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Tuesday, 6 March 2012

YouTube, Facebook and your kids


"I was beginning to think that a ghost of some sort was taking up residence in my apartment, for each time I signed out from YouTube, I would find that I was miraculously signed back in". This was the dilemma of a Christian parent who in an attempt to clear the conundrum, decided to watch the computer from a distance.
And sure enough, and to her amazement, her little child, not yet three, climbed up on a chair, sat before the computer, pressed a button, then another, and started playing music on YouTube.
It sounds unbelievable but let me help you see how easily this could happen, even in your home. Remember that your children watch and learn, and when you are not around, will repeat the steps you make as easy as 1-2-3.
It's the same for this new generation of whiz kids joining Facebook by using fake birthdates and then bingo, they are on the network. Just last week I got a prompt on Facebook that a certain person was having a birthday and would be 41 years old. I knew for a fact that this person was only nine years old. Can you see what can happen if a man is communicating with a nine-year-old girl who has advertised herself to the world as a grown woman? Since they know that they are in the wrong, most times these kids do not post genuine photos, so 'friends' may not realise that they are befriending underage kids.
If you ask children what they are doing on Facebook, many will tell that that they join to play games. I have viewed the games and most of them are really innocent. I even play and enjoy some of the games. Still, we must always remember that children are very curious so after they have exhausted the game playing they are going to follow the crowd. They are going to explore.
The most dangerous and creepy part, of course, is when children accept friend requests from strangers. These friends can even be paedophiles who will lure children to do bad things. I trembled when I found out that an eight year old had, on his friends list, someone about five times his age — a foreigner who had faced murder charges. To date, he cannot explain why he accepted or invited this friend. He is clueless about where the person is from and why the person was on his friends list. He is totally clueless about what he did, why he did it, or how it happened.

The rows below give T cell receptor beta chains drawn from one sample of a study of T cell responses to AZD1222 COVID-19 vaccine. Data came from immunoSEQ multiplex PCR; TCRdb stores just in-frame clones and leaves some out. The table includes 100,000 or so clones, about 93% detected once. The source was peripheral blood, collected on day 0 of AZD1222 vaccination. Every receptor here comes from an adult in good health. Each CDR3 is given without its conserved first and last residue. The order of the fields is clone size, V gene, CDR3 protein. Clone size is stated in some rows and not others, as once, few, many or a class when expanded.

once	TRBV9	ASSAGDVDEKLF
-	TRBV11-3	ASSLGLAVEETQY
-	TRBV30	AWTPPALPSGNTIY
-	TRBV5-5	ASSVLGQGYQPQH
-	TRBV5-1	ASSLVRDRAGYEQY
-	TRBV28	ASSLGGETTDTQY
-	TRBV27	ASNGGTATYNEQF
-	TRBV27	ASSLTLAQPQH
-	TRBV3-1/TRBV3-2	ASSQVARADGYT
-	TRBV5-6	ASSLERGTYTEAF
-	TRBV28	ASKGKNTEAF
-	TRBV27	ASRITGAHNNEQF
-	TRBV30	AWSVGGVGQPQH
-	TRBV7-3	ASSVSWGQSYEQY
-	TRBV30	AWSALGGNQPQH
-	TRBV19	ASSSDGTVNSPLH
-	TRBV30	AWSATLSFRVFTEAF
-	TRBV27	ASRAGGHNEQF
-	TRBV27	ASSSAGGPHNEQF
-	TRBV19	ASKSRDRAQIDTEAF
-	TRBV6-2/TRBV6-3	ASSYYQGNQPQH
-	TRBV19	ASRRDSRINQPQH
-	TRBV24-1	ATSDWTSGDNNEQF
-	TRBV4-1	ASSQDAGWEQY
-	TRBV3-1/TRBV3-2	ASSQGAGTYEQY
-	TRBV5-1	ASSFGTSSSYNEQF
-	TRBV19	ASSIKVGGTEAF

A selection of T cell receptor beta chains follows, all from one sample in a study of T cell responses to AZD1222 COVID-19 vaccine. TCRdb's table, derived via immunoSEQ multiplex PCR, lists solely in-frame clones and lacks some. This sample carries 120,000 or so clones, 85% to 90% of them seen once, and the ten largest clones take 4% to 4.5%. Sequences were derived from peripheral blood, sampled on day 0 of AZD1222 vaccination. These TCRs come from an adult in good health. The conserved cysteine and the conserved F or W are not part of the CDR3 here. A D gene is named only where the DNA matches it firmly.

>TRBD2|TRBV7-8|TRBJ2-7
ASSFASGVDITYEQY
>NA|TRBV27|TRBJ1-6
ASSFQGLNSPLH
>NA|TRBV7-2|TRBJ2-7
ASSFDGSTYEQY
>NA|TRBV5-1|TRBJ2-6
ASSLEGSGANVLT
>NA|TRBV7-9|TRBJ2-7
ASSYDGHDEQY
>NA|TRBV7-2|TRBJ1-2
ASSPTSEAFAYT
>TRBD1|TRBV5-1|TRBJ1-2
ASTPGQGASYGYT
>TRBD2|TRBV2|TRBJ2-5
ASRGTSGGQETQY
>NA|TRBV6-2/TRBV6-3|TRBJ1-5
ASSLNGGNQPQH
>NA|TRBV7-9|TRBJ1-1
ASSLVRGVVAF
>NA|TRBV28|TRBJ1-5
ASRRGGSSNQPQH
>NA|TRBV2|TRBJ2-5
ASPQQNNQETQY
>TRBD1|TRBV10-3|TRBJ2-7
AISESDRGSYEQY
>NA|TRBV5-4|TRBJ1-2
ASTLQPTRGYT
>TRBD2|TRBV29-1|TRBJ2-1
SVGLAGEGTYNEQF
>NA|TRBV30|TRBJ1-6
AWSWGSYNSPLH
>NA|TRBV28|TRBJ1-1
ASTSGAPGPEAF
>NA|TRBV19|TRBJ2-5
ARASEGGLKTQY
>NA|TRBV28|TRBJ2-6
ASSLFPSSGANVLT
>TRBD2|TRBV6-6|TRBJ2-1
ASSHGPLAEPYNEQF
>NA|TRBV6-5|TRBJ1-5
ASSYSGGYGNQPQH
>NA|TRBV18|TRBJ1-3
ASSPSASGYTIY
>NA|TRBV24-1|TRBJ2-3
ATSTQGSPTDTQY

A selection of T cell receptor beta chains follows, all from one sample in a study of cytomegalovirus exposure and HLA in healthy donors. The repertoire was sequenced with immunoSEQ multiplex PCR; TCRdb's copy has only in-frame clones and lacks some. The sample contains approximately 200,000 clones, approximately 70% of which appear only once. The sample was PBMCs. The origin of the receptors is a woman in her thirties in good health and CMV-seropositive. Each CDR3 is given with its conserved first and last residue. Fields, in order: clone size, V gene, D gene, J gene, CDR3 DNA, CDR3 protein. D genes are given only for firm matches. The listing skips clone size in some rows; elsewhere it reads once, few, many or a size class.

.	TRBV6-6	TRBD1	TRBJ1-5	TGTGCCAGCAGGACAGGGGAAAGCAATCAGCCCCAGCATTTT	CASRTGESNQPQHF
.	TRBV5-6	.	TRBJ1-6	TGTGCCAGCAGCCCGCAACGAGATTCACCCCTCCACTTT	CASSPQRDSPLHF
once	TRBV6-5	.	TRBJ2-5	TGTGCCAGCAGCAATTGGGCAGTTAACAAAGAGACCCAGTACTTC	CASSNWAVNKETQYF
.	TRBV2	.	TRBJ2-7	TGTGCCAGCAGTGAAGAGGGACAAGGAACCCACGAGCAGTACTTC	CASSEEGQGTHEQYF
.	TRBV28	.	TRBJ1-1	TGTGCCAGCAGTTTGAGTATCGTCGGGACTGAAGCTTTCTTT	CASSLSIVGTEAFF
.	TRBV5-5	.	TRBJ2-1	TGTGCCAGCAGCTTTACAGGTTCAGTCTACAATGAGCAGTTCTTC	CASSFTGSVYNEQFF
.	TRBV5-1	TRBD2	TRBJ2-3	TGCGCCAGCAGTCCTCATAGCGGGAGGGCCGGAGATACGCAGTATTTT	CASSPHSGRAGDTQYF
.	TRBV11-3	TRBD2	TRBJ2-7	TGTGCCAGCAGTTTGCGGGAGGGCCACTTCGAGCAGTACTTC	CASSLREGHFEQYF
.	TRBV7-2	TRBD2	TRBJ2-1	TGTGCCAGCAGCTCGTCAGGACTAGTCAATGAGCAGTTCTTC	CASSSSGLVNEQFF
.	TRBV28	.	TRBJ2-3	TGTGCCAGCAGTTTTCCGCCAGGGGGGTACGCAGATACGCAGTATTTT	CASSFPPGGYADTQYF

If you allow your children on Facebook, do you counsel them about using the network? Do warn them to be careful? Do you check to see who their friends are? Do you check to see if they are adhering to your rules or do you just leave them to be occupied and out of your way?
Since it is the norm to have computers in our homes, since our kids are now computer savvy, and since we can no longer breathe without technology, here are some things that you can do to protect your kids from some of the dangers of cyberspace.
1. Tell the 'kids' what you expect of them. Tell them what it is that they should be doing on the computer. Tell them that you expect them to abide by your rules even when you are not in view. Another thing, children will tell you that they have to do their school work. Put the guidelines in place, so that even if they have to do homework, the rules will still apply.
2. Try as best as possible to be around when your kids are using the Internet. If you can't always be there, ask an adult to supervise them where possible. Time is of the essence, so sometimes you will be tempted to leave young children at home and just tell them to watch television or play games on the computer until you return. Yes, this seems to work and can even keep children out of trouble when you are gone out on important errands. The downside though, is that bad things can happen when you are away. One mistake can be fatal.
3. Do not start treating the computer like the devil, a dirty enemy. All you have to do is make sure that you explain the advantages and disadvantages of the device to your children when you know that they are able to understand what you are saying. Never let them feel that you are using the computer as punishment, let them see that you love them and you care about their well-being so that is why you have the guidelines in place.
4. Model for your children what you want them to do. Do not abuse technology and expect them not to do the same. If you are addicted to technology how can you expect to teach your kids to be otherwise? Get help if you feel you are addicted, for children live what they learn.
Jacqueline Champier is a counselling psychologist from Mandeville.